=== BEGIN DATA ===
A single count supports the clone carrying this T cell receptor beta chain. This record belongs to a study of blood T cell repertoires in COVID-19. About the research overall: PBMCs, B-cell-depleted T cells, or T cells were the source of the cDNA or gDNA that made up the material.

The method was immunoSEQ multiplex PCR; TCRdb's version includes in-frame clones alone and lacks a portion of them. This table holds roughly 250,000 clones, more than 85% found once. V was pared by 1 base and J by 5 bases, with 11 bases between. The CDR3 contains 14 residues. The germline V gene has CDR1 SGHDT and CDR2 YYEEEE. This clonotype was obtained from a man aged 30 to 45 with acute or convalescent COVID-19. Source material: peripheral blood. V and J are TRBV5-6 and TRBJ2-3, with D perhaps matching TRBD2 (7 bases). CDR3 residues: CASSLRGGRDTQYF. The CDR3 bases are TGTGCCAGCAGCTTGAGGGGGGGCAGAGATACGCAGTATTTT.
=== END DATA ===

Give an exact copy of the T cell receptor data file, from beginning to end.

A single count supports the clone carrying this T cell receptor beta chain. This record belongs to a study of blood T cell repertoires in COVID-19. About the research overall: PBMCs, B-cell-depleted T cells, or T cells were the source of the cDNA or gDNA that made up the material.

The method was immunoSEQ multiplex PCR; TCRdb's version includes in-frame clones alone and lacks a portion of them. This table holds roughly 250,000 clones, more than 85% found once. V was pared by 1 base and J by 5 bases, with 11 bases between. The CDR3 contains 14 residues. The germline V gene has CDR1 SGHDT and CDR2 YYEEEE. This clonotype was obtained from a man aged 30 to 45 with acute or convalescent COVID-19. Source material: peripheral blood. V and J are TRBV5-6 and TRBJ2-3, with D perhaps matching TRBD2 (7 bases). CDR3 residues: CASSLRGGRDTQYF. The CDR3 bases are TGTGCCAGCAGCTTGAGGGGGGGCAGAGATACGCAGTATTTT.